Embrace deconstruction with ReSharper 2018.1
Deconstruction is a great feature that was introduced with C# 7. A while ago, we showed how ReSharper (and Rider) can help generate deconstructors for us. ReSharper 2018.1 adds even more enhanced support to fully embrace the elegance and power of deconstructions with new code styles, quick-fixes, context actions, better refactoring support and more!
In the next two posts, we’ll go over these new features. This first post is dedicated to new code styles. The second part will cover everything else. Let’s dive in!
Deconstruction is a way of a decomposing tuple (or any other value whose type has a deconstructor) into parts. The decomposed parts can be assigned either to fresh variables — deconstructing declaration or to existing variables – deconstructing assignment.
Deconstructing declaration, unlike assignment, can be expressed using two slightly different syntaxes.
The first, more concise, syntax puts the
var outside of the parentheses and tells the compiler to infer types of every deconstructed variable:
// 'personInfo' is variable of type '(string, string, int)' var (firstName, lastName, age) = personInfo;
The second syntax uses separate declarations for each deconstructed variable and allows either to specify variable type explicitly or use
(string firstName, string lastName, int age) = personInfo; // explicitly typed variables (var firstName, var lastName, var age) = personInfo; // implicitly typed variables (string firstName, string lastName, var age) = personInfo; // mixed typing
The nice thing about deconstructions is that they can be nested, i.e. whenever a decomposed part is a tuple itself (or of type with custom deconstructor), we can deconstruct it right within outer deconstructing declaration.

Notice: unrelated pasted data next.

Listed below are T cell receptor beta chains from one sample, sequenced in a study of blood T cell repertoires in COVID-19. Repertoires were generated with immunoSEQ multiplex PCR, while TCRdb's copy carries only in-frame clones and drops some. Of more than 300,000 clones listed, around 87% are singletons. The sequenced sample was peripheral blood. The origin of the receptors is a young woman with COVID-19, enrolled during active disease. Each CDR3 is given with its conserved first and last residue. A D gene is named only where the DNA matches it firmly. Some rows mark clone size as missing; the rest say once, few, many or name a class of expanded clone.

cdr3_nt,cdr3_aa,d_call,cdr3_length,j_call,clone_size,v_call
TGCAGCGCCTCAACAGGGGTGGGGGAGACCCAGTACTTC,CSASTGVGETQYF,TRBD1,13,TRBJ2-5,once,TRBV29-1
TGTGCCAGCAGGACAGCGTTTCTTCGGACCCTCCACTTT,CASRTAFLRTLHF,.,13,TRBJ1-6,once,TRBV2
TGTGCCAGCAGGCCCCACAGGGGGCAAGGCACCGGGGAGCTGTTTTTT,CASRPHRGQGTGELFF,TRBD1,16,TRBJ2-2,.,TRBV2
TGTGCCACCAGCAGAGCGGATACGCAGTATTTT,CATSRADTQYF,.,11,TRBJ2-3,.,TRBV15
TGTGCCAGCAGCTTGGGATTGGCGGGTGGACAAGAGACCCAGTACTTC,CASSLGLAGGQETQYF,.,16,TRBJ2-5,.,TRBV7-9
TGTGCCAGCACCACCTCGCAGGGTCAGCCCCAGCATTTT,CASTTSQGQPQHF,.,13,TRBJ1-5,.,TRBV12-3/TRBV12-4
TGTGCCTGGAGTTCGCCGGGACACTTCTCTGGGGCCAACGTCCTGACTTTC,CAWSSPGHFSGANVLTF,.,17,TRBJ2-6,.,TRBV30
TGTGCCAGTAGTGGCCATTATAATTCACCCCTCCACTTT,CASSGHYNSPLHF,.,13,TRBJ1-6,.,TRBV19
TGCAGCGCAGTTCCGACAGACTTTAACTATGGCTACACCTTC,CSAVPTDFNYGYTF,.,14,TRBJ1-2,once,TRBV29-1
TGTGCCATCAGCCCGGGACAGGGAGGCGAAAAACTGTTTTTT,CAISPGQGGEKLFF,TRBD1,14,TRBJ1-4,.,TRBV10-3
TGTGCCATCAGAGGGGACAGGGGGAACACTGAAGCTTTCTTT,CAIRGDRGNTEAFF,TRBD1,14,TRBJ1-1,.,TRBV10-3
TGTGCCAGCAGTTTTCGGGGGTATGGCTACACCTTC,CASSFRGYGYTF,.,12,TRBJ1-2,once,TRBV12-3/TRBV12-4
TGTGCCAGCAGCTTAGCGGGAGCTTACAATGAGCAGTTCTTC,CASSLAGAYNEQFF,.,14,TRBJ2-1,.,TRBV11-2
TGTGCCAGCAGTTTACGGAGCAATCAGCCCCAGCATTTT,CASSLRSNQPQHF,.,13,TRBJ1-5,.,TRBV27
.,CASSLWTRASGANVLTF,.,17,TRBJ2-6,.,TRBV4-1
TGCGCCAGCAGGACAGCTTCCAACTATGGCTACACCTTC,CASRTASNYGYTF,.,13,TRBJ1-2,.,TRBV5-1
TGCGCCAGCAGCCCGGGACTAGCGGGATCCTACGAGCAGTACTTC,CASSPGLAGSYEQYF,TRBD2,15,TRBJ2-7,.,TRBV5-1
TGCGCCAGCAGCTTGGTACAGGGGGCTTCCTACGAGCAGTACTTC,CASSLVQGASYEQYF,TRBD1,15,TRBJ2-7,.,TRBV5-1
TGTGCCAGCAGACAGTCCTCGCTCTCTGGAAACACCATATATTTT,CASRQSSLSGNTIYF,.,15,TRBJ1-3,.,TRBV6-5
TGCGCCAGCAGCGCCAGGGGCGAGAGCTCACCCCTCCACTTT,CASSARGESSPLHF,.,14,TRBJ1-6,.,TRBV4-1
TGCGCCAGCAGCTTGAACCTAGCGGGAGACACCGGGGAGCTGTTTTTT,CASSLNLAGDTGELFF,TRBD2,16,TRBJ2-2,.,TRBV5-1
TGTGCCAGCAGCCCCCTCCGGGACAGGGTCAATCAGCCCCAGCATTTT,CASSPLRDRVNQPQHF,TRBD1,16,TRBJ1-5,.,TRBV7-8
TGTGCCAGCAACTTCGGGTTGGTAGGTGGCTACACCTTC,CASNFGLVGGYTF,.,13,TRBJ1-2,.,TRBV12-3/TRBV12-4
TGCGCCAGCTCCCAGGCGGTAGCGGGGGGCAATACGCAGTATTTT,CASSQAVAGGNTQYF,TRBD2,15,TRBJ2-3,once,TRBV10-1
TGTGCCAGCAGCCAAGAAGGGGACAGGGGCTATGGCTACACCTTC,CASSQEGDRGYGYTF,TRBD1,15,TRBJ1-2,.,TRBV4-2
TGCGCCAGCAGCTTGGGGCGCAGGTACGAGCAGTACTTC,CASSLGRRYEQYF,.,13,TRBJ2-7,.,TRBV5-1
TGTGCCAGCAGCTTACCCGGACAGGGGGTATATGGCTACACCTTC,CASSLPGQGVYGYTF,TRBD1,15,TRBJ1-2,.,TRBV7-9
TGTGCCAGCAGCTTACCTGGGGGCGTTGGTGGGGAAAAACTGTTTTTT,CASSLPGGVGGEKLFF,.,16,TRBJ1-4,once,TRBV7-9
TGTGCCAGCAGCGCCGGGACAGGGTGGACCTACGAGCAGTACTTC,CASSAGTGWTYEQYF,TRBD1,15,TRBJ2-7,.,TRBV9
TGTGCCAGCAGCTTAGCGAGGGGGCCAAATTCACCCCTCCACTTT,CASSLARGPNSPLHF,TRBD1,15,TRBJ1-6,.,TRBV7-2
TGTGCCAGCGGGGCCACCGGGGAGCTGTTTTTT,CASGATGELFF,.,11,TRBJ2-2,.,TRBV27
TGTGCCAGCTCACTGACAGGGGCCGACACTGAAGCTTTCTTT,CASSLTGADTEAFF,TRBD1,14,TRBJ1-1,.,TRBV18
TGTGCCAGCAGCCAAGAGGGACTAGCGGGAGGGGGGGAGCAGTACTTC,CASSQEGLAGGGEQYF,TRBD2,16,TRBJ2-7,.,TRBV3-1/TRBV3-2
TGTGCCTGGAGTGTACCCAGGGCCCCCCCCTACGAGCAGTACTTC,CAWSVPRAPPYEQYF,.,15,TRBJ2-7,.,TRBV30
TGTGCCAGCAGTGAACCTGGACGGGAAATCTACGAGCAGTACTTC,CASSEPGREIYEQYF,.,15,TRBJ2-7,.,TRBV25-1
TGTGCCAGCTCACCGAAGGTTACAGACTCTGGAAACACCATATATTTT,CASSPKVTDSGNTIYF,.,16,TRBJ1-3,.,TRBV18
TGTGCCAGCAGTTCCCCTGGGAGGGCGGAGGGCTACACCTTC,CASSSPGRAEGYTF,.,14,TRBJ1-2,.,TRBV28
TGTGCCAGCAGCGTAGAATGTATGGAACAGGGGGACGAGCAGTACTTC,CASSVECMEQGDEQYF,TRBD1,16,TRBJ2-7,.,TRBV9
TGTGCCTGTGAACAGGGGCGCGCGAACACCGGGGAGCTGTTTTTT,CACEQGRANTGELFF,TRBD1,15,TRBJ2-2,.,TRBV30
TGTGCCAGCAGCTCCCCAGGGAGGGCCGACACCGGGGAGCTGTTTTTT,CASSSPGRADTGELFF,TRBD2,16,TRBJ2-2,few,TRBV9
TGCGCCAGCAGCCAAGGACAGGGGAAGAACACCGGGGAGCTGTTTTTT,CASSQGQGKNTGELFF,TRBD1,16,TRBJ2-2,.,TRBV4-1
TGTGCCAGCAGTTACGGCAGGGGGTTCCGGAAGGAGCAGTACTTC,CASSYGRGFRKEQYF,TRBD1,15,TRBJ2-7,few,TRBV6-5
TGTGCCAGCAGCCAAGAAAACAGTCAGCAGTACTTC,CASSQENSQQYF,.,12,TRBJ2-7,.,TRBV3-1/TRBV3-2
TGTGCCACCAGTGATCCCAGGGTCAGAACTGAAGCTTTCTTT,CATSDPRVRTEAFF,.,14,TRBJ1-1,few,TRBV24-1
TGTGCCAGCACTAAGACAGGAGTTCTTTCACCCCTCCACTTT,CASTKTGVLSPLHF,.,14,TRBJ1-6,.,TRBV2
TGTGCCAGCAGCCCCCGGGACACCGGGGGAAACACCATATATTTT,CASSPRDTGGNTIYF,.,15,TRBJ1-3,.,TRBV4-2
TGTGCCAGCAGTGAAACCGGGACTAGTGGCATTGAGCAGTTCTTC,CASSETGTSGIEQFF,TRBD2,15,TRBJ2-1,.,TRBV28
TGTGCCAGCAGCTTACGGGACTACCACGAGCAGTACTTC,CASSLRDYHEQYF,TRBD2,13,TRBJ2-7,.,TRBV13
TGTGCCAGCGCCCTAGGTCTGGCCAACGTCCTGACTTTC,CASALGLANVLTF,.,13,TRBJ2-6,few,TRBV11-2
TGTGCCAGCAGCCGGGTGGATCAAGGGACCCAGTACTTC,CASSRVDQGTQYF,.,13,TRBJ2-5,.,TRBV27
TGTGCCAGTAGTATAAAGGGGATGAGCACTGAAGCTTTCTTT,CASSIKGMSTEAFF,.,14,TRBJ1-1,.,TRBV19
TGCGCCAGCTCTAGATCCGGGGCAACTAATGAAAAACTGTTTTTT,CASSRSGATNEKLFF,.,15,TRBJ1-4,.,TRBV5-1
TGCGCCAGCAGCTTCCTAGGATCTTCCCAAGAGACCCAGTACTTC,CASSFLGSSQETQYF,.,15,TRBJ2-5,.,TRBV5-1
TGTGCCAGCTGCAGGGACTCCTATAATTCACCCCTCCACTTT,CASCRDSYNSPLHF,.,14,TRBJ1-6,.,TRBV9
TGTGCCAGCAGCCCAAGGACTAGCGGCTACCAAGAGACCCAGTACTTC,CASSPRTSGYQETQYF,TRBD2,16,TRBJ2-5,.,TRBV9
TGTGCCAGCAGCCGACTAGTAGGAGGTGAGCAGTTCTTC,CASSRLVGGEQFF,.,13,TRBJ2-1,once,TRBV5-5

Not every deconstruction syntax can be used together, namely if we put
var outside of parentheses, then neither explicit types nor
vars should be used inside:
// 'keyValuePair' is variable of type '(long, (string, string, int))' (long id, (string firstName, string lastName, int age)) = keyValuePair; // ok var (id, (firstName, lastName, age)) = keyValuePair; // ok (long id, var (firstName, lastName, age)) = keyValuePair; // ok var (id, (var firstName, var lastName, var age)) = keyValuePair; // error var (id, var (firstName, lastName, age)) = keyValuePair; // error
In order to make deconstructing declarations consistent across the code base, ReSharper 2018.1 introduces the new code style setting Prefer separate declarations for deconstructed variables. Note that plain old ‘var’ Usage in Declarations code style is applied only when separate declarations are preferred.
Once configured, ReSharper highlights deconstructing declarations that are not following the code style, and suggests quick-fixes Use single deconstruction declaration or Use separate declaration expressions. Needless to say that quick-fixes can also be applied in scope of file, current project or the whole solution. And as always, ReSharper provides accompanying context actions which allow us to switch between alternative syntaxes.
Sometimes, when deconstructing a value, we only care about a subset of its components. In such cases, irrelevant components can be ignored using the discards feature of C#, expressed as
_ (a single underscore):
(string firstName, string lastName, var _) = personInfo; // 'age' is discarded (var firstName, var _, _) = personInfo; // 'lastName' and 'age' are discarded var (firstName, _, _) = personInfo; // 'lastName' and 'age' are discarded
Because C# 7 allows us to optionally omit the type of discarded variables, ReSharper 2018.1 adds one more code style setting – Use ‘var’ keyword for discards – to configure whether
var _is preferred over
_. The same code style is also applied to discards used as
outparameters. For any inconsistencies found, ReSharper suggests to apply quick-fixes Remove redundant ‘var’ keyword or Use explicit discard declarations.
Stay tuned for our next post, where we explore more possibilities around deconstruction!